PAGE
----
Stop Capitalizing Taal Eruption: Safety Is A Right, Not A Privilege
Stop Capitalizing Calamities: Safety Is A Right, Not A Privilege

Stop Capitalizing Calamities: Safety Is A Right, Not A Privilege

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Doused with ash and mud, residents in the province of Batangas fled from their homes, carrying only what they can to survive as the Taal Volcano spewed a cloud of ash last Sunday and red hot lava on Monday.

About 8000 residents living around the Taal Volcano were evacuated from the danger zone, leaving behind their livelihood, their homes, and even their farm animals. The Philippine Institute of Volcanology and Seismology (Phivolcs) raised the danger level to a 4 out of 5–meaning hazardous explosive eruption is imminent within days.


As the ash fall blew north, reaching as far as the Manila capital, panic-stricken buyers headed down to the nearest drug store, hoping to buy face masks to avoid inhaling air filled with tiny volcanic ash particles. Cars were covered with ash so thick, you could sink your finger into them.

With social media being just an arm’s length, information was readily available; how inhaling the sulfuric ash could lead to lung problems, how people were scrambling desperately to find anything that would keep them safe, updates everywhere, and fake news all around causing more panic.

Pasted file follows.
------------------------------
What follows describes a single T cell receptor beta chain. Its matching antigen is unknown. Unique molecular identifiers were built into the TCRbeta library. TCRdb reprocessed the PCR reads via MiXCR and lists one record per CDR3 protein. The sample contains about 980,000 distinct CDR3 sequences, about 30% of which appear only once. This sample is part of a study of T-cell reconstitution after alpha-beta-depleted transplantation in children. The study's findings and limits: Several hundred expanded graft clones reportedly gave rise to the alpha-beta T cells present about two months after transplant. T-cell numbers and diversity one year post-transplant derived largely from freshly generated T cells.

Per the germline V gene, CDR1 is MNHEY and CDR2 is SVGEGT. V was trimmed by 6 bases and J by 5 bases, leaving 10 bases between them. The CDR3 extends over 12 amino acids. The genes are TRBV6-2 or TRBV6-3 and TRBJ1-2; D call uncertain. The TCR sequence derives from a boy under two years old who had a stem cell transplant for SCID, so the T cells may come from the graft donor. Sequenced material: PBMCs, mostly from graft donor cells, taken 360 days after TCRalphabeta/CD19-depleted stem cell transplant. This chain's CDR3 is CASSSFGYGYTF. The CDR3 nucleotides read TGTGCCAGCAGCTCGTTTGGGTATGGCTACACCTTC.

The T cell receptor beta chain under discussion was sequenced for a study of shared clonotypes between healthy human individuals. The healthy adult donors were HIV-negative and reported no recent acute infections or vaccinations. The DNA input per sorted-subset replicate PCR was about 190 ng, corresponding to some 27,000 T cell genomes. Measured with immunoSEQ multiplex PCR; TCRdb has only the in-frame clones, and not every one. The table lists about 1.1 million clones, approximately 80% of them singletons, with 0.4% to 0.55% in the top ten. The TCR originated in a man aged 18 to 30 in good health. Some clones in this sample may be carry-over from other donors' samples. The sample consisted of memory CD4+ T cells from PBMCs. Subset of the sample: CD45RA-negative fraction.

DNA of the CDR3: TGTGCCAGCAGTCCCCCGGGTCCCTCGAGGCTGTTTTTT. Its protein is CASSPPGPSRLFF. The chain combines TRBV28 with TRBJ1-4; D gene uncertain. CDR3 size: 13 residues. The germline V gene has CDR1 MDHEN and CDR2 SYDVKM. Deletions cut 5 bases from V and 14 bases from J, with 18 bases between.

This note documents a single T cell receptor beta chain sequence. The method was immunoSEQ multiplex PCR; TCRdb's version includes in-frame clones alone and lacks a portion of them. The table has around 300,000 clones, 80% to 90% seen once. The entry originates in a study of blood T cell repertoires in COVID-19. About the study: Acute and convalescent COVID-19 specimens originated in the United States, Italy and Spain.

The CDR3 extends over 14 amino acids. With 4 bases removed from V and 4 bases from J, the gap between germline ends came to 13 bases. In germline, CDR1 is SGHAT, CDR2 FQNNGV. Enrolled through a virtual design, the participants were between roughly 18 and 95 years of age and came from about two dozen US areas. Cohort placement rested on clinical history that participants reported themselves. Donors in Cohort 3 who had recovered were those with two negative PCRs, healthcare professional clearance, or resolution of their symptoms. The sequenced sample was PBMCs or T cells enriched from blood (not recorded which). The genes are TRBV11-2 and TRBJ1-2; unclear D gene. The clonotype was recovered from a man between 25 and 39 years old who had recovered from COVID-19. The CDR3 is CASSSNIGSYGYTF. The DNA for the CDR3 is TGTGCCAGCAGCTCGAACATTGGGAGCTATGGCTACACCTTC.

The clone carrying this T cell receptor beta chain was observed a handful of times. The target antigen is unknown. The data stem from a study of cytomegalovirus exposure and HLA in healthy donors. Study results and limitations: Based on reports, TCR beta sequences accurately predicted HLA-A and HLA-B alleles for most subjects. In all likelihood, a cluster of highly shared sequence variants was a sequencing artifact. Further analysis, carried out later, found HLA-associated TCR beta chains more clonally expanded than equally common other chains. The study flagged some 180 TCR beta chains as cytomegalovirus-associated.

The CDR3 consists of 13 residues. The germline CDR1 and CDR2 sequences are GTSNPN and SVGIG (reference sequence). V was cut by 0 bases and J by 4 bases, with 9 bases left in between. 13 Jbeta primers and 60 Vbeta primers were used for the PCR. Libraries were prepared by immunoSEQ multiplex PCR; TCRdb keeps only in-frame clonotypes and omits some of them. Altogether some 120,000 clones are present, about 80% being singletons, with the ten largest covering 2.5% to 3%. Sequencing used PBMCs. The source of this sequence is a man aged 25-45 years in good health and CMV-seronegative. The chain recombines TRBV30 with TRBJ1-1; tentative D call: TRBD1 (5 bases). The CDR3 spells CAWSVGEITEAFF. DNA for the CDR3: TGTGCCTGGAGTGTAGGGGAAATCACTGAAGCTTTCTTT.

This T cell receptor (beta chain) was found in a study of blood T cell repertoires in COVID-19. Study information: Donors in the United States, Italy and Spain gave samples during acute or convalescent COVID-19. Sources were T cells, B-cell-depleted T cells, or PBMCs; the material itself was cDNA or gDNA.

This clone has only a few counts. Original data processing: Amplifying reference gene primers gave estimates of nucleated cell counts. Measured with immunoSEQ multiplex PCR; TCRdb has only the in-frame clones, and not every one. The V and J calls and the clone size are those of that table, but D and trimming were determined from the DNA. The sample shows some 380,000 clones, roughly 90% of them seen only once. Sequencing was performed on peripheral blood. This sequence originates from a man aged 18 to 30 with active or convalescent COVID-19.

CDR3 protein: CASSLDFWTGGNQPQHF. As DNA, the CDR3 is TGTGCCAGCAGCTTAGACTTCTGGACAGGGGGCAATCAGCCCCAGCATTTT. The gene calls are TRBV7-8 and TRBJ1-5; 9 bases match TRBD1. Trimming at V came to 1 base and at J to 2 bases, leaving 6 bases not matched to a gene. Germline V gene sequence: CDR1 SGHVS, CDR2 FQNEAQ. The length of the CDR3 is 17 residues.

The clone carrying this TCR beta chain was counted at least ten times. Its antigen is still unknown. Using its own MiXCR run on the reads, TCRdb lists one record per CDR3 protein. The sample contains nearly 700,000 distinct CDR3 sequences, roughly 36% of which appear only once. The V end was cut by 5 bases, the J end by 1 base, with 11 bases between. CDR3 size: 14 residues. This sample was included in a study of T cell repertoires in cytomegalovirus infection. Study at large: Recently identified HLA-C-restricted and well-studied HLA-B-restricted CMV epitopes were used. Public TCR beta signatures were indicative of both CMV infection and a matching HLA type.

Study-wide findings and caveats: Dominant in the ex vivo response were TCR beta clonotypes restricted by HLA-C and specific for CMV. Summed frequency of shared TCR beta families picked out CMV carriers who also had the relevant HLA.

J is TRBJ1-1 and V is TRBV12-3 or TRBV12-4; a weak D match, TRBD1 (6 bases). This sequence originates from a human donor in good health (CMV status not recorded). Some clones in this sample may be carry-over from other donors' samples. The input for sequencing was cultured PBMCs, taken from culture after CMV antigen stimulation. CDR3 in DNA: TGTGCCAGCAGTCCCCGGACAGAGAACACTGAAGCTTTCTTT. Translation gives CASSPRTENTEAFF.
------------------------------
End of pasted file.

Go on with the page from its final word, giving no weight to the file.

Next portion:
Companies, stores, capitalists, however, are taking advantage of that. Circulating around the Internet, people are posting photos and tweets about selling N95 masks, a particular kind of mask that filters out dust particles like volcanic ash, at a price four times higher than the original retail because it’s sold out everywhere.

Medicine brands are trend jacking, posting about their product—practically patting themselves on the back for commercializing a calamity. And then there are Internet clout chasers, editing their Taal photos in Lightroom while some put KiraKira filters on their photos.

Meanwhile, people who are closely affected by the eruption are outside, helping the passing vehicles by throwing water at their windshields, small vendors are giving up a day of earning to provide food for evacuees, even kids—who should be safely in their shelters—are helping remove volcanic ashes at gas stations, unbeknownst of the hazardous effects of having contact with it, all for a few coins that could get them by for the coming days.

This is poverty driving literal children into service labor in the face of calamity, and yet, instead of using their budget, the government is asking for donations.

Why is it that people with fewer means care more than the capitalists who could actually provide and help? Are we so inhumane that we reason out how selling at a higher price is just ‘supply and demand’, economics, and whatnot, at a time like this where people are dying, in danger, stranded, and afraid?

Given the delayed reaction by our government and the selfishness we pervaded from this natural disaster, it’s terrifying to think how unprepared we are in the face of danger. So, unless we make changes, the only question we can ask is, how much longer can we survive?